There is no official record on the foundation of Mabalacat, but according to folk tales that were passed through generations, the first settlers were purely negritos (also known as aetas or balugas). A baluga chieftain named Caragan led his tribe in the rich balacat forests and settled themselves within its plentiful resources. Caragan was later married to Laureana Tolentino, from whom he adopted his family name. Laureana became the first Cabeza De Barangay of Mabalacat, a title now equivalent to Barangay Captain.
Attracted by the fertile soil and the abundance of wild animals and fowls, lowlanders however, have driven back the negritos to the nearby mountains and hills and claimed the land for themselves. During the Spanish era, the town’s vast agricultural lands were owned by a few families such as the Tiglaos, Dizons, Guecos, Ramoses, Dominguezes and the Castros.
Mabalacat became a town in 1712. It was named after the balacat tree (Zizyphus Zonulata Balaco), a fourth class timber. Then, a settlement of a negrito tribe, the area was a virtual forest of balacat trees. “Ma-balacat” in the native kapampangan dialect means “full of balacat”. Suc as the ones planted around the patio of Our Lady of Divine Grace Parish Church.
In 1860 a military command was established by the Spanish authorities due to lawlessness and depredations perpetrated by the balugas. The Pampanga towns of Bamban, Capas, Concepcion, Victoria, Tarlac, Mabalacat, Magalang, Porac, and Floridablanca were created into what was called a “Commandancia Militar”. However, in 1873 the Military Command returned Mabalacat together with the towns of Magalang, Floridablanca, and Porac to the mother province, Pampanga.
Mabalacat is known as the birthplace of the dreaded Japanese World War II suicide bombers-the Kamikaze. A marker commemorating the Bushido war project, which killed hundreds of American Navy Personnel while sinking and destroying U.S. Navy Fleet in the Pacific in the late 1944, is found at the northern area of the town.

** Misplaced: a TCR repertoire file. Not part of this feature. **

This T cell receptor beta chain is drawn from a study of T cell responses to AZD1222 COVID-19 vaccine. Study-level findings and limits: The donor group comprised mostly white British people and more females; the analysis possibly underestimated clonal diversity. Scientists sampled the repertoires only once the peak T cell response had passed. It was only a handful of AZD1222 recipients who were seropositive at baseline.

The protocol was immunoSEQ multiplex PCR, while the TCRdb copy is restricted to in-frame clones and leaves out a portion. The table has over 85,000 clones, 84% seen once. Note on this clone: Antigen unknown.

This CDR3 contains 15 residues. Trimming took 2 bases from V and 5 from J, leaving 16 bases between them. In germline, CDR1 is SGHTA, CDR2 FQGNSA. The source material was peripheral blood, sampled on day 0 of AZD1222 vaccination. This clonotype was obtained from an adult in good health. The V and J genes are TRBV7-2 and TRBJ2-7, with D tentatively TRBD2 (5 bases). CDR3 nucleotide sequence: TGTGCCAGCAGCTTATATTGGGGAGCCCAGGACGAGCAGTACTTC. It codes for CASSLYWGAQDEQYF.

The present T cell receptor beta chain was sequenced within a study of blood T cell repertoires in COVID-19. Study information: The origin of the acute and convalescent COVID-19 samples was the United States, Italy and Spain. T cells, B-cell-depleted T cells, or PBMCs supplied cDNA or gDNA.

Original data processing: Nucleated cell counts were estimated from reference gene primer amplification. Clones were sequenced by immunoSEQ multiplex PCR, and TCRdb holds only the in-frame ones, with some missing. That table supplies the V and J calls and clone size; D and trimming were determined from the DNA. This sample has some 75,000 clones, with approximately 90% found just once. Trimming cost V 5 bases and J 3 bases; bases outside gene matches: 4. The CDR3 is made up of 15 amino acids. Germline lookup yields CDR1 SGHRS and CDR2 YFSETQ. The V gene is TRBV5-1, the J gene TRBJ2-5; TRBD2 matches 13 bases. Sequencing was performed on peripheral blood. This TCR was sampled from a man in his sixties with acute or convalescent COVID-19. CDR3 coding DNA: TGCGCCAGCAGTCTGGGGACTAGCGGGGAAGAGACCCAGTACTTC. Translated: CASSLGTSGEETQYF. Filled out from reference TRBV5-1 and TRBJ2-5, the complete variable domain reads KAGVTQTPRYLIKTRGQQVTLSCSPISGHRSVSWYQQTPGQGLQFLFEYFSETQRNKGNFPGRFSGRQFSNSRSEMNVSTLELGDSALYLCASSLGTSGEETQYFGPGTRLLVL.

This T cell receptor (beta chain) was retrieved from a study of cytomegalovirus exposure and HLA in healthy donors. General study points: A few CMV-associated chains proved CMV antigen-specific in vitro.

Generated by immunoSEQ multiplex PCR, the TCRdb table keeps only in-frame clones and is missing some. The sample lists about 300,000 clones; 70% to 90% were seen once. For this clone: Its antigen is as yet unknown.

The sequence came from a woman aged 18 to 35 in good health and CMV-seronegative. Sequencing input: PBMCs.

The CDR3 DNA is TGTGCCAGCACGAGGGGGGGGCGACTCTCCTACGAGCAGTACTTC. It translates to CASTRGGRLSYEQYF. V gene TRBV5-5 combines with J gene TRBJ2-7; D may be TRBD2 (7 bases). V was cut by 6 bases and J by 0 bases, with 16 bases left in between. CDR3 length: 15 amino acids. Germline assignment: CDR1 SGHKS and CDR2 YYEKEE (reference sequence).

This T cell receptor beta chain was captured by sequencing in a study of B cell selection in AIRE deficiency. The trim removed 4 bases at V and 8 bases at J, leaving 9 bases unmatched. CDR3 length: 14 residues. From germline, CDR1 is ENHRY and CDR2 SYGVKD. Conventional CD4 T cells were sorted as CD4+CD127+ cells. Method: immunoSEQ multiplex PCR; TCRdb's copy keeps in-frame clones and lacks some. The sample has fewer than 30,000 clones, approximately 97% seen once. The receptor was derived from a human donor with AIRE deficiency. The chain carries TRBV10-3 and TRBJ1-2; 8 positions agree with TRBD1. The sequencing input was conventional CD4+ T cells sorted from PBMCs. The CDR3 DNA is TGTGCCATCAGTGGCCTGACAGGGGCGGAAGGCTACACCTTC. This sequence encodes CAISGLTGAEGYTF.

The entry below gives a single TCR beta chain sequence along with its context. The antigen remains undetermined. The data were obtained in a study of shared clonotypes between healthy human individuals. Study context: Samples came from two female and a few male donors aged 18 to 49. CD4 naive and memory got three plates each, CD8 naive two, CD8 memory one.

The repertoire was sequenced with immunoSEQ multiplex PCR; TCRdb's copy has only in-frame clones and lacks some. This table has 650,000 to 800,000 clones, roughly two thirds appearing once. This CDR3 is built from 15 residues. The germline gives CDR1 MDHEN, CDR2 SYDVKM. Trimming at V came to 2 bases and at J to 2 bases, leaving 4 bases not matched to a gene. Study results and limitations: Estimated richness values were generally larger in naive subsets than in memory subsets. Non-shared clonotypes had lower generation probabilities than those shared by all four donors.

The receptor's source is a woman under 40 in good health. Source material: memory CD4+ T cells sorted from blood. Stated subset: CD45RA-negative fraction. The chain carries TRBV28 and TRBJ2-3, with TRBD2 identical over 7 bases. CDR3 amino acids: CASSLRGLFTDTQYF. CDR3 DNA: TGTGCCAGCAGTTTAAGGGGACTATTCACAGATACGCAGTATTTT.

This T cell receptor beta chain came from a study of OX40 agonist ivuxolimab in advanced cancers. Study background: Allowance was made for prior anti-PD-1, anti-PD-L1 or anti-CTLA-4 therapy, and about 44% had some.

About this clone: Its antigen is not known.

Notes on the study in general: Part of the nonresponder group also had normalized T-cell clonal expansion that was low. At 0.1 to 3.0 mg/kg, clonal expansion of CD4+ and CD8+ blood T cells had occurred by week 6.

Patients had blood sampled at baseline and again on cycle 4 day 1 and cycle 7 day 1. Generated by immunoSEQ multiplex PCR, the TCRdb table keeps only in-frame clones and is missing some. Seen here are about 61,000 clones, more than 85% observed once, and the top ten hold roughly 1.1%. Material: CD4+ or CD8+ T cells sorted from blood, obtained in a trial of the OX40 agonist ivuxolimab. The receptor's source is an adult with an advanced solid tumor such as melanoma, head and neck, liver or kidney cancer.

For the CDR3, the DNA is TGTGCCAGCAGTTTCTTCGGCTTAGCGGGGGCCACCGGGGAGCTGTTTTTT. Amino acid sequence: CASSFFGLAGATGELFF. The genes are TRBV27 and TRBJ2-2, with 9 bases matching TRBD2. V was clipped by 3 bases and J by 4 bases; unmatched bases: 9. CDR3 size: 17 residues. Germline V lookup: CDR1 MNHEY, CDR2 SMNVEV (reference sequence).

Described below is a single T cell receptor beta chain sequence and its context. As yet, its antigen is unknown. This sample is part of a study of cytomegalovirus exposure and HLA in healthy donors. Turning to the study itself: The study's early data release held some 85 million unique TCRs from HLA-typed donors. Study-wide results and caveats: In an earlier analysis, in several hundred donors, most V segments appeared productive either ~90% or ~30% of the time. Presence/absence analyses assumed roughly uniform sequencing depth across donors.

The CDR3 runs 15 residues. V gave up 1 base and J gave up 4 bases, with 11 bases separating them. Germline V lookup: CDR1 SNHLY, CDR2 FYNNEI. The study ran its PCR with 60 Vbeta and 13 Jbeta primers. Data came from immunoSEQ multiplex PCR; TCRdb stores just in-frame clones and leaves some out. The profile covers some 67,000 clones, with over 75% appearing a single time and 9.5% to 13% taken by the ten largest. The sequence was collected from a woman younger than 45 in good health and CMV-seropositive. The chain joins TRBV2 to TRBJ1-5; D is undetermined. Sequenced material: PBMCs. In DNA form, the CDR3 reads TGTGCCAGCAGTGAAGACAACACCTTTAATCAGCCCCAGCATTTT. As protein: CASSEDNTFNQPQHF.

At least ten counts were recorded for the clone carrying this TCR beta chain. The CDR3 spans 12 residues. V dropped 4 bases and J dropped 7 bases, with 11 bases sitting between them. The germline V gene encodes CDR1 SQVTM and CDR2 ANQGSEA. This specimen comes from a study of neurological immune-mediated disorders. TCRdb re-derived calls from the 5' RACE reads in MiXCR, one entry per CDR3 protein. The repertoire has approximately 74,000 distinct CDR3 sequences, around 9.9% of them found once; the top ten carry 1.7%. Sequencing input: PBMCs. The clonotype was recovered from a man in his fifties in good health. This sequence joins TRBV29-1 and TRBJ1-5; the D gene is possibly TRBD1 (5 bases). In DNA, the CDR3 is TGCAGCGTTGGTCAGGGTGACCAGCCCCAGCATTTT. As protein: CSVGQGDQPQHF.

The first Kamikaze airfield in Barangay Tabun is the site of Japanese pilgrims and tourists, paying homage to the spirits of the dead Kamikaze pilots.
In 1853 Mabalacat had a population of 2,611 and four barangays, namely, Babangdapu, Duquit, Malabni, and Paglimbunan. In 1903 its population increased to 7, 049 and already had 19 barangays. These were Bical, Bundagul, Dapdap, Dau, Dolores, Iba, Mabiga, Mamatitang, Mangalit, Matas, Mawaque, Paralayunan, Poblacion, Quitangil, San Joaquin, Santa Ines, Santa Maria, Sapang Balen, and Sapang Biabas. In 1948 its barangays increased to 20 with the addition of Fort Stotsenburg. Barangay Quitangil was renamed San Francisco.
Dau expressway exit, Mabalacat’s commercial nerve. The largest barangay is Dau, which became a barrio in 1936 by virtue of Presidential Proclamation Number 1. Dau, now with a population of 46,696 and a business nerve-center whose commercial input and output run parallel to that of downtown’s, is categorized by the National Census and Statistics Office as a rural area while San Francisco, the second largest barangay, along with San Joaquin, Santa Ines, Poblacion, Calumpang and other barangays are categorized as urban in view of their proximity to the town proper. Sapang Balen, with a population of 203 persons, is the smallest barangay. DAU became synanimous with PX shopping up to late 80′s. Motorists, visitors, and residents flock to Dau to get a good buy for cheep U.S. made and imported items from groceries to automobiles.